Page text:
But the age of chivalry is gone; that of sophisters, economists and calculators, has succeeded; and the glory of Europe is extinguished forever. Never, never more, shall we behold that generous loyalty to rank and sex, that proud submission, that dignified obedience, that subordination of the heart, which kept alive, even in servitude itself, the spirit of an exalted freedom! The unbought grace of life, the cheap defence of Nations, the nurse of manly sentiment and heroic enterprise, is gone! It is gone, that sensibility of principle, that chastity of honor, which felt a stain like a wound, which inspired courage whilst it mitigated ferocity, which ennobled whatever it touched, and under which vice itself lost half its evil, by losing all its grossness.
* Born, 1755; beheaded, 1792.
64. DECLARATION OF IRISH RIGHTS, 1780.-
Henry Grattan, one of the most renowned of Irish orators, was born in Dublin, on the 3d of July, 1746, and died in 1820. In December, 1775, he took his seat in the Irish House of Commons; and from that time till 1800, he figured politically in that body chiefly. The Ir sh Revolution of 1782 was carried mainly by his efforts. Although a Protestant, he was a most earnest advocate of the entire emancipation of the Catholics from all invidious distinctions and disabilities. In 1805 Grattan took his seat in the British Parliament, where he became the leading Champion of Catholic rights. The passages from his speeches in this collection bearing date anterior to 1805 were pronounced in the Irish Parliament; those of a subsequent date were delivered before the popular branch of the Imperial Parliament. Of Grattan we may add, in the words of the Rev. Sydney Smith:-"No Government ever dismayed him; the worl could not bribe him: he thought only of Ireland; lived for no other object; dedicated to her his beautiful fanty, his manly courage, and all the splendor of his astonishing eloquence."
SIR, I have entreated an attendance on this day, that you might, in the most public manner, deny the claim of the British Parliament to make law for Ireland, and with one voice lift up your hands against it. England now smarts under the lesson of the American war; her enemies are a host, pouring upon her from all quarters of the earth; her armies are dispersed; the sea is not hers; she has no minister, no ally, no admiral, none in whom she long confides, and no general whom she has not disgraced; the balance of her fate is in the hands of Ireland; you are not only her last connection, you are the only Nation in Europe that is not her enemy. Let corruption tremble; but let the friends of liberty rejoice at these means of safety, and this hour of redemption. You have done too much not to do more; you have gone too far not to go on; you have brought yourselves into that situation in which you must silently abdicate the rights of your country, or publicly restore them. Where is the freedom of trade? Where is the security of property? Where is the liberty of the People? I therefore say, nothing is safe, satisfactory or honorable, nothing except a declaration of rights. What! are you, with three hundred thousand men at your back, with charters in one hand and arms in the other, afraid to say you are a free People? If England is a tyrant, it is you have made her so; it is the slave that makes the tyrant, and then murmurs at the master whom he himself has constituted.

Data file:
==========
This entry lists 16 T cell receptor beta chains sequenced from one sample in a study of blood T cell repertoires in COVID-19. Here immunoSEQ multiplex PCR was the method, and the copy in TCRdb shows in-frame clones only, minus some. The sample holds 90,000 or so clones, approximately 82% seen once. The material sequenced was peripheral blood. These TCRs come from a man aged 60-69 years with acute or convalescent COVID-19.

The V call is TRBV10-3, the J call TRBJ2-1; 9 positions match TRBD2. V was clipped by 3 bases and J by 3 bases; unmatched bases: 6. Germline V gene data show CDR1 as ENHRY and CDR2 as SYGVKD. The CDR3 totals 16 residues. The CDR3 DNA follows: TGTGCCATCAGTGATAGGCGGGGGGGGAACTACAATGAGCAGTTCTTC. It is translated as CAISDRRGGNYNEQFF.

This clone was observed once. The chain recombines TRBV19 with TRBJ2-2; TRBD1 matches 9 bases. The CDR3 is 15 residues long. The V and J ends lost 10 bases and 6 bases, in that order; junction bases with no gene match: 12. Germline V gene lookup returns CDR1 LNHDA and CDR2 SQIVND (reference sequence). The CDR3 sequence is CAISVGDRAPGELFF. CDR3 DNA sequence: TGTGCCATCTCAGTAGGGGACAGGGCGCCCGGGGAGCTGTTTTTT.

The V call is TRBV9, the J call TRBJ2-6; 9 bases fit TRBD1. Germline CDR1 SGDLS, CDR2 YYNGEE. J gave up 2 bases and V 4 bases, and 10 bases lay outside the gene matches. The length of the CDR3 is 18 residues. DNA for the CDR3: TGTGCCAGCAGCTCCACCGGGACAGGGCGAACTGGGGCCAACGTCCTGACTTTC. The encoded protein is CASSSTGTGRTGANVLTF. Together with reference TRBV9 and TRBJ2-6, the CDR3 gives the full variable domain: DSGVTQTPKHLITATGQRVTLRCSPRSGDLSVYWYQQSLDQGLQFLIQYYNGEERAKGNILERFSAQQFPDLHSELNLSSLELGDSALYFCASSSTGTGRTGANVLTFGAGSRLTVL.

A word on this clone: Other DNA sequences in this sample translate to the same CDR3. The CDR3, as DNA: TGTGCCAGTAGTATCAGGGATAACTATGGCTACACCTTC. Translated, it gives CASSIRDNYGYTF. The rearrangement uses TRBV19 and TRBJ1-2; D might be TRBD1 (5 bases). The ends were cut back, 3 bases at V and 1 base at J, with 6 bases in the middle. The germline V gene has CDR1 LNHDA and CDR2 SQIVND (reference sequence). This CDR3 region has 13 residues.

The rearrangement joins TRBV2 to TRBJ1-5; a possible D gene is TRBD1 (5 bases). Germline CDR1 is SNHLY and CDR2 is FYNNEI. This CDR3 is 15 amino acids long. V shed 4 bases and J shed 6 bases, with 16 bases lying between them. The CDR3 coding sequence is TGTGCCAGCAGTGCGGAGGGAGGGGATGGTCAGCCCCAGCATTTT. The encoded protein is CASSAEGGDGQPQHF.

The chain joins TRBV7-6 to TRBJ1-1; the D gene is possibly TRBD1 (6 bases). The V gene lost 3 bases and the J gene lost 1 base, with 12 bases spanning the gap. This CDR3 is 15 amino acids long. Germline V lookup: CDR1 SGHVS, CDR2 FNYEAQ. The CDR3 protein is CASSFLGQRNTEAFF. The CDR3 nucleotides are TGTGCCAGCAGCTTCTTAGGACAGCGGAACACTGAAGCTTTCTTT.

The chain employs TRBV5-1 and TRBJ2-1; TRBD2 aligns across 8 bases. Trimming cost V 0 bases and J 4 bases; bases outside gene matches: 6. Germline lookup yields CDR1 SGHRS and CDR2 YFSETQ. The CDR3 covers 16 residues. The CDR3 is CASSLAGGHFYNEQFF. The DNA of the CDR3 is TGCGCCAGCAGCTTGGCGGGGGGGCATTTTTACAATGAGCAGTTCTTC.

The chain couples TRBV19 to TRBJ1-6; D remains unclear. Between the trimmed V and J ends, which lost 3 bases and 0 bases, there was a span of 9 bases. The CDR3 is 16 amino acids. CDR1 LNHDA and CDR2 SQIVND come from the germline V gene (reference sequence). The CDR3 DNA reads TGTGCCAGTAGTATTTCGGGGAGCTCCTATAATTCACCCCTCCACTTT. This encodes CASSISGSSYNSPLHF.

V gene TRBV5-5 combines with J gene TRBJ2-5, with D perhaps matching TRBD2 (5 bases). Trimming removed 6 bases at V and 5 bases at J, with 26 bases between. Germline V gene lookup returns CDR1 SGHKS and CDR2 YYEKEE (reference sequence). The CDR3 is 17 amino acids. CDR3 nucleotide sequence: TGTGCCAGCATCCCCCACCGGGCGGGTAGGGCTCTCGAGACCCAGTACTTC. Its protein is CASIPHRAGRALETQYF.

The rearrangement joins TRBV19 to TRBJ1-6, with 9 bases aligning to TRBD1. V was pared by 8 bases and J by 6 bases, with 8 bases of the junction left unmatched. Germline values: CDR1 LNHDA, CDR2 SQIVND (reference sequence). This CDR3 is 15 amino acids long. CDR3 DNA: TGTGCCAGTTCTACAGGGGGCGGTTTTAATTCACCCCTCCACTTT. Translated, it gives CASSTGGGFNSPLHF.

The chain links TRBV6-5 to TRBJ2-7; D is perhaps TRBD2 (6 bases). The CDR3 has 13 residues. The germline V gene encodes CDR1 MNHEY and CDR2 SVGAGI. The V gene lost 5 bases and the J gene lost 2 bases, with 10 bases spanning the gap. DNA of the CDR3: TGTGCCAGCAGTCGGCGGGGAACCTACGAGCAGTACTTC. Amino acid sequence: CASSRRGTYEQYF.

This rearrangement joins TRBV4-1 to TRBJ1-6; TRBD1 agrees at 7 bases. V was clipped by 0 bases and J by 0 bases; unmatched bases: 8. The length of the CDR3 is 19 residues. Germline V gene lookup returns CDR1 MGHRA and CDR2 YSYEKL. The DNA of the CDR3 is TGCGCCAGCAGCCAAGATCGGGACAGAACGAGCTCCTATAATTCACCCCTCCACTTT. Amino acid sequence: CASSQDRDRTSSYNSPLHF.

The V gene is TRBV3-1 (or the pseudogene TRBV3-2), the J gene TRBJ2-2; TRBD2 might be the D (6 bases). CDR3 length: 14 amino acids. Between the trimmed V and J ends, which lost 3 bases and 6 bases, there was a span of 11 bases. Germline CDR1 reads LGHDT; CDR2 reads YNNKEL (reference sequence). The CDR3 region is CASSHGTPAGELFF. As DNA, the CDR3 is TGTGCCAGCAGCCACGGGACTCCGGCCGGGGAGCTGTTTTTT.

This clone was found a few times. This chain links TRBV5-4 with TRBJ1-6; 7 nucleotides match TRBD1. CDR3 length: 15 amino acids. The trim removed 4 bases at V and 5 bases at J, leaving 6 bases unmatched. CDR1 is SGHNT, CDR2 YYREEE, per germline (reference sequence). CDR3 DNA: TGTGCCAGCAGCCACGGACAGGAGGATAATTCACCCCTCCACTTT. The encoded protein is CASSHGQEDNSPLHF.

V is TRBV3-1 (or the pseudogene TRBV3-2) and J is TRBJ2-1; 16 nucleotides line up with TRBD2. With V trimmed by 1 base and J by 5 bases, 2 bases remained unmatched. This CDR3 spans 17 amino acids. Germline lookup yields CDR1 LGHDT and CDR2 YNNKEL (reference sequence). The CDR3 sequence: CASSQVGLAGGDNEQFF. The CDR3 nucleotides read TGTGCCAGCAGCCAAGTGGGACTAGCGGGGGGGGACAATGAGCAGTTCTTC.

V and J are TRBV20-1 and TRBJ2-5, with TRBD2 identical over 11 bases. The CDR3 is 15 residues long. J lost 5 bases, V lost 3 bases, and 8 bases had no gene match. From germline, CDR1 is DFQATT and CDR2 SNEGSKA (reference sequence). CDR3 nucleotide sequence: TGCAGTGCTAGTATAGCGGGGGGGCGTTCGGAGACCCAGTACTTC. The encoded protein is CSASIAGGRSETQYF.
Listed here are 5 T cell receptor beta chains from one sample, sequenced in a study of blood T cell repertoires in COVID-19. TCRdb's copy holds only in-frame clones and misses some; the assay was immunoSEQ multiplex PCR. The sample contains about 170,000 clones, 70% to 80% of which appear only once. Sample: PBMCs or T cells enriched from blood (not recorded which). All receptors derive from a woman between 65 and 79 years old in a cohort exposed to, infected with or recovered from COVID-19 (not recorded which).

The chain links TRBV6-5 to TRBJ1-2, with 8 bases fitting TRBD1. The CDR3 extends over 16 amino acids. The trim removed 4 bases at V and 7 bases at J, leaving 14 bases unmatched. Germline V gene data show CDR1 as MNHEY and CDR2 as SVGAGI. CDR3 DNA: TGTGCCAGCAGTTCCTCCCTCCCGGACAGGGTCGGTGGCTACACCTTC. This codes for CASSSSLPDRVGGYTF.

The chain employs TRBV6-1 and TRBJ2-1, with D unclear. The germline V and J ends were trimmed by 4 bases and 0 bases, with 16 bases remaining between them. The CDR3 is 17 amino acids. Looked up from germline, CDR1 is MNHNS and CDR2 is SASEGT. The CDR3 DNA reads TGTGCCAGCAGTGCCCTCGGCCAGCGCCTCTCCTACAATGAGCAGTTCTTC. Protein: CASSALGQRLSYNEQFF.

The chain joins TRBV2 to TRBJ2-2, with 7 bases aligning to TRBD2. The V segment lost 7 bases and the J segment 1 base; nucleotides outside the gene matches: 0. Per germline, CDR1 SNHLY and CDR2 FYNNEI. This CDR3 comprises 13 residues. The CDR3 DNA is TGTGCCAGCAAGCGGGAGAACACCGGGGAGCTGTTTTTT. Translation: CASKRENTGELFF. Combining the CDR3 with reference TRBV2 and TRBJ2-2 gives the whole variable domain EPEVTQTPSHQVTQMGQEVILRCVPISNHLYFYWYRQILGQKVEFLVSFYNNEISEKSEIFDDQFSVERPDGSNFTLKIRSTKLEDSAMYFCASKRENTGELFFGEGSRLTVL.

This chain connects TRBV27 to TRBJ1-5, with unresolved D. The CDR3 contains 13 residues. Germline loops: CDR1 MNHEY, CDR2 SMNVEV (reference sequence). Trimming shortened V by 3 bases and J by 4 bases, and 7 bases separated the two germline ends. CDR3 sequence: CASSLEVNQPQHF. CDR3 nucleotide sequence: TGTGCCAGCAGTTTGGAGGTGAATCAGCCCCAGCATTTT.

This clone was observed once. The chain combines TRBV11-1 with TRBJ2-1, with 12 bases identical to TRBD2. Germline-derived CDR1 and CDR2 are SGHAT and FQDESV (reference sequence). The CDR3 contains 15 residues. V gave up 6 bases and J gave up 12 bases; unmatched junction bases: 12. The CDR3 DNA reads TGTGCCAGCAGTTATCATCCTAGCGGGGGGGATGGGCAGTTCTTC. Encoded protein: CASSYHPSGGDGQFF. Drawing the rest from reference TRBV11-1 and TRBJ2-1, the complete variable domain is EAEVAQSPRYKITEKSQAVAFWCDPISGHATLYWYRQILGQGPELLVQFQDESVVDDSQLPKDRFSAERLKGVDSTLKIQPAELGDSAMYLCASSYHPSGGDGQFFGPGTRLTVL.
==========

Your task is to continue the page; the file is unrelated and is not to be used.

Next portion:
The British minister mistakes the Irish character; had he intended to make Ireland a slave, he should have kept her a beggar. There is no middle policy: win her heart by the restoration of her rights, or cut off the Nation's right hand; greatly emancipate, or fundamentally destroy. We may talk plausibly to England, but so long as she exercises a power to bind this country, so long are the Nations in a state of war; the claims of the one go against the liberty of the other, and the sentiments of the latter go to oppose those claims to the last drop of her blood. The English opposition, therefore, are right; mere trade will not satisfy Ireland. They judge of us by other great Nations; by the Nation whose political life has been a struggle for liberty, America! They judge of us with a true knowledge and just deference for our character; that a country enlightened as Ireland, chartered as Ireland, armed as Ireland, and injured as Ireland, will be satisfied with nothing less than liberty.
I might, as a constituent, come to your bar and demand my liberty
I do call upon you, by the laws of the land and their violation, by the instruction of eighteen centuries, by the arms, inspiration and provi dence of the present moment, tell us the rule by which we shall go, assert the law of Ireland; declare the liberty of the land. I will not be answered by a public lie in the shape of an amendment; neither, speaking for the subject's freedom, am I to hear of faction. I wish for nothing but to breathe, in this our island, in common with my fellow-subjects, the air of liberty. I have no ambition, unless it be the ambition to break your chain, and contemplate your glory. I never will be satisfied so long as the meanest cottager in Ireland has a link of the British chain clanking to his rags. He may be naked,- he shall not be in iron. And I do see the time is at hand, the spirit is gone forth, the declaration is planted; and though great men should apostatize, yet the cause will live; and though the public speaker should die, yet the immortal fire shall outlast the organ which conveyed it, and the breath of liberty, like the word of the holy man, will not die with the prophet, but survive him.